Like Anderson, Norman is a pioneer;  the only African American woman to sing the great Wagner roles on the international opera circuit. Her 1969 operatic debut, as Elisabeth in Wagner's Tannhauser was highly significant, since it challenged Wagnerian ideals of female "purity". Although Grace Bumbry had earlier played the sultry seductive "bad girl" Venus in the opera, the notion of a black woman as Wagner's Teutonic, virginal heroine was harder for some to accept. Yet Norman triumphed in the role both in Europe and nearly 20 years later at the Metropolitan Opera in New York.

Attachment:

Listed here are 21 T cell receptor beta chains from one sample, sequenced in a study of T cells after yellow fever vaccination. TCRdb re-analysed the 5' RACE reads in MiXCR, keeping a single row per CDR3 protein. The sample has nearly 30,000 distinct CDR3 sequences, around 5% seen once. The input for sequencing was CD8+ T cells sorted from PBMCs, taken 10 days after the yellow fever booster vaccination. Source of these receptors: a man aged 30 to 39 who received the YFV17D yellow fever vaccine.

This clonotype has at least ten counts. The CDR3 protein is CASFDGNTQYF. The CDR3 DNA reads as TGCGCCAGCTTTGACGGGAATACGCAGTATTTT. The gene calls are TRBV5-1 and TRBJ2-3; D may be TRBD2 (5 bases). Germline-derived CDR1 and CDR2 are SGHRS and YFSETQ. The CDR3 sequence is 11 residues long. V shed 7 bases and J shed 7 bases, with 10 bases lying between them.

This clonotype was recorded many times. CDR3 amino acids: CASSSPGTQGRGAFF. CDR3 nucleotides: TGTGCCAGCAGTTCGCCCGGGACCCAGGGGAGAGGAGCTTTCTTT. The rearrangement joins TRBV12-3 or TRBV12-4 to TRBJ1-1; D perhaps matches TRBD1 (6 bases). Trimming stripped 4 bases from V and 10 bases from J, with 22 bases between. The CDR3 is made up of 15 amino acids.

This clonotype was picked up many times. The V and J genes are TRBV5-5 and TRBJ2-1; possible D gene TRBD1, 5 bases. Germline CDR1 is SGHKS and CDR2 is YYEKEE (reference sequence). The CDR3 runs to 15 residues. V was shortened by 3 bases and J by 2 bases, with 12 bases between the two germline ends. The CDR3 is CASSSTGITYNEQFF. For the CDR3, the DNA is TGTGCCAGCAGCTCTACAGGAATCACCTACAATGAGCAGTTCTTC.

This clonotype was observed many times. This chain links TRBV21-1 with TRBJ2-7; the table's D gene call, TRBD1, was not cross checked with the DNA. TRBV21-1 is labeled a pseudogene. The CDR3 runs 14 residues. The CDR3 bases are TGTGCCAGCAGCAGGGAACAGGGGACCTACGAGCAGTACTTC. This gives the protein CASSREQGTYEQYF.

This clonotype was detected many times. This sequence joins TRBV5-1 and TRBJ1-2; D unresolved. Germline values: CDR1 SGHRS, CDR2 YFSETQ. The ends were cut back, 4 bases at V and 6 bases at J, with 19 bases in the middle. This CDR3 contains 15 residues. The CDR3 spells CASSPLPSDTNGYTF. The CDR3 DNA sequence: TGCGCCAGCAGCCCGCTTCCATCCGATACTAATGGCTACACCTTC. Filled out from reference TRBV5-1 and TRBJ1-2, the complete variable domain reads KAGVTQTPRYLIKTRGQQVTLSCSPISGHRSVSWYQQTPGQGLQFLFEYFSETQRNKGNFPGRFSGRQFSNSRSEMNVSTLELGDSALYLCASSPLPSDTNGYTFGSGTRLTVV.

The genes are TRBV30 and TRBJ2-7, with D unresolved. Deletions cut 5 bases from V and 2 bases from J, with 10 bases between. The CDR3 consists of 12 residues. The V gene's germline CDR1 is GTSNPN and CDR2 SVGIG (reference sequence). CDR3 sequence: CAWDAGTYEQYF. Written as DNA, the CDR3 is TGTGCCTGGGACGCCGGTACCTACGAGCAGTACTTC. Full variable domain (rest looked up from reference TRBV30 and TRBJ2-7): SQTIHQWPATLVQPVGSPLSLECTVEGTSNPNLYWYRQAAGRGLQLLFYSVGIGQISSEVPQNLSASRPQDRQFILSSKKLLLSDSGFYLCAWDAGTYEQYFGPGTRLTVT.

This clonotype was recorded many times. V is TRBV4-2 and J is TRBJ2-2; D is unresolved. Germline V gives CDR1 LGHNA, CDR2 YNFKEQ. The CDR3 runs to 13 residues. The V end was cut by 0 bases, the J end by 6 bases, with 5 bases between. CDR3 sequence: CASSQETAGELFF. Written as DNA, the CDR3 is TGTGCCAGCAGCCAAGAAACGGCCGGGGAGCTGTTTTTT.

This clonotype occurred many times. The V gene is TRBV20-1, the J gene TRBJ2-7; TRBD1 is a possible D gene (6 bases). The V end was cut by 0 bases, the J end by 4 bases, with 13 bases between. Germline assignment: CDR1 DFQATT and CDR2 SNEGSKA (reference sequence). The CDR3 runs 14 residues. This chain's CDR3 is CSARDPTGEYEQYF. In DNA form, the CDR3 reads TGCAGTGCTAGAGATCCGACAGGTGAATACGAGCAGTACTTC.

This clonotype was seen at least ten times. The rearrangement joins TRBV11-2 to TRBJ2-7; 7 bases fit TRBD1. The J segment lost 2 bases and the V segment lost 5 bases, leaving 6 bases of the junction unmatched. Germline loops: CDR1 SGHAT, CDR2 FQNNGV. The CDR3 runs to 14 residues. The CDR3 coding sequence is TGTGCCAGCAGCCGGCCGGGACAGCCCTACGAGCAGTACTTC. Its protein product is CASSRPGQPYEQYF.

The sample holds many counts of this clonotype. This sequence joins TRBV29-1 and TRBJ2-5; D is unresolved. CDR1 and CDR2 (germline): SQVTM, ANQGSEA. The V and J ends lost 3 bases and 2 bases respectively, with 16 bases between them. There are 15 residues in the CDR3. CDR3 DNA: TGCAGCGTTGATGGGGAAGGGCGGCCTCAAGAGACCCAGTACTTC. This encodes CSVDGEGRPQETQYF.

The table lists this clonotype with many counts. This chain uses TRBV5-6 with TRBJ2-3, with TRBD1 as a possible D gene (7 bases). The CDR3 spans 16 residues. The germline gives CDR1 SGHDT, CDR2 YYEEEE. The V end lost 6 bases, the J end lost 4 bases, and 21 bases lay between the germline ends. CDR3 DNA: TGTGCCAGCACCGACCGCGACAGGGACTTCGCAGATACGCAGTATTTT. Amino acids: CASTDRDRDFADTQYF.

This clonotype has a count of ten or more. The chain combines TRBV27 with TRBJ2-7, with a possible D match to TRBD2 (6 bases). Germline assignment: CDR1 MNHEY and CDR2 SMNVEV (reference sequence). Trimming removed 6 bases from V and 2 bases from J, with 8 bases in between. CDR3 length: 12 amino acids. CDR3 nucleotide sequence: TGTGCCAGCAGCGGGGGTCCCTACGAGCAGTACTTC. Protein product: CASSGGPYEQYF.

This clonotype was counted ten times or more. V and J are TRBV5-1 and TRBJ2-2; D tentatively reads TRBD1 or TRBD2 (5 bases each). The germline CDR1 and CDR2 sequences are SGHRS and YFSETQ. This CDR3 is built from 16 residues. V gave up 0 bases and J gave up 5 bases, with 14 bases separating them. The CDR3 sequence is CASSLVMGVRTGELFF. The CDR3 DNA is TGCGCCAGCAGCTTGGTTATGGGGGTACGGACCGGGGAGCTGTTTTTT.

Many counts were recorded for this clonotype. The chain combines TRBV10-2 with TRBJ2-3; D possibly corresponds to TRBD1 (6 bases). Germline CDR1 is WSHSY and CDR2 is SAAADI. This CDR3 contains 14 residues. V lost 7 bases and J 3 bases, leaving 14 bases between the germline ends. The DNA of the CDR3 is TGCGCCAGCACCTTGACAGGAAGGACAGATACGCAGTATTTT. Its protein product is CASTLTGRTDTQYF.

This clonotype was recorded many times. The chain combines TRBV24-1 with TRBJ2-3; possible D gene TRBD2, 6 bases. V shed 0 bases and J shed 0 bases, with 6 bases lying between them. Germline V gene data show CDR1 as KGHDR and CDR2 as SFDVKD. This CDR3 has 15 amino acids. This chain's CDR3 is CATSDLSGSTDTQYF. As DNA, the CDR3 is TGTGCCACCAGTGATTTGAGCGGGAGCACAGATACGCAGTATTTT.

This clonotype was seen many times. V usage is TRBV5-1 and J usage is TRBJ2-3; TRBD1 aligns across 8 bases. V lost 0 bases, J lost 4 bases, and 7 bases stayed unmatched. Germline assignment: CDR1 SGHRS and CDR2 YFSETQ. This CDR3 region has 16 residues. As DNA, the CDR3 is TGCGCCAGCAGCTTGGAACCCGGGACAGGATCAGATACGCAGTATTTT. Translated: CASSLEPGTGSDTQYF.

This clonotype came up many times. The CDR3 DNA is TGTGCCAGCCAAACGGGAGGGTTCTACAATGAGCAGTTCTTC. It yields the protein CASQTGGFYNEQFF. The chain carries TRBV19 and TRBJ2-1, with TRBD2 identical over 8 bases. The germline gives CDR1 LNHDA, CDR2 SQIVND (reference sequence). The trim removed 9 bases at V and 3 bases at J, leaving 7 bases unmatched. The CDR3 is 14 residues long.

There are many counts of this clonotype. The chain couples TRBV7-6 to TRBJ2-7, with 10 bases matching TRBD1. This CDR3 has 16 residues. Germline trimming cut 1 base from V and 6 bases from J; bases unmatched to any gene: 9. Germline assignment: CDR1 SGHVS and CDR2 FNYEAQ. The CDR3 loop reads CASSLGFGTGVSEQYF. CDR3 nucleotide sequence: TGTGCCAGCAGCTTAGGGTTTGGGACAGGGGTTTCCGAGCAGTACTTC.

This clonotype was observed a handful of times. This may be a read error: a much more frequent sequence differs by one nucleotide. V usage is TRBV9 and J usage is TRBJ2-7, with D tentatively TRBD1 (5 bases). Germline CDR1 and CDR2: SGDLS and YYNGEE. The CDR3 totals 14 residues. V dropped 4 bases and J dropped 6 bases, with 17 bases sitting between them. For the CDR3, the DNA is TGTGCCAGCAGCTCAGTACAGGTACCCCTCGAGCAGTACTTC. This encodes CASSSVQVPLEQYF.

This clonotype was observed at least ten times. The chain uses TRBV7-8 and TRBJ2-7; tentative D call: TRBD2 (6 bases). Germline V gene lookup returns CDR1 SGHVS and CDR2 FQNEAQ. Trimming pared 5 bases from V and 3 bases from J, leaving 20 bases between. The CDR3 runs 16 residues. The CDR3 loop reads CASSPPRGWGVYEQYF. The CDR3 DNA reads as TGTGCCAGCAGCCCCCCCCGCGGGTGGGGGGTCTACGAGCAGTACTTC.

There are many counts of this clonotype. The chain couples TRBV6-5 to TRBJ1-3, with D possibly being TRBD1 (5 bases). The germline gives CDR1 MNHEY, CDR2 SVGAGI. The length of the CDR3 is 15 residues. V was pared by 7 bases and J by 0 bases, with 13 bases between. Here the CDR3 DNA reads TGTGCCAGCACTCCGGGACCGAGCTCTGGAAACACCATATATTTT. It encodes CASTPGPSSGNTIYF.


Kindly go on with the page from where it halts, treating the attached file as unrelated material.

Norman is not one to dwell on past slights, (although an incident with CBS' Morley Safer still rankles). Her memoir Stand up Straight and Sing! reveals a consummate artist with a staggering work ethic: she never arrives for a performance less than several hours in advance, and she rarely sings in a language she has not intensively studied and learned to speak fluently. And although she rarely refers to politics, it is clear that she views her role as an ambassador for American and specifically African American culture with great pride

Join us as we discuss this fascinating artist and activist at this month's African American Lit discussions, Tuesday April 21st, 7:00 pm. in the Small Meeting Room of Evanston Public Library. Copies are available at the 2nd floor desk: call 847-448-8620.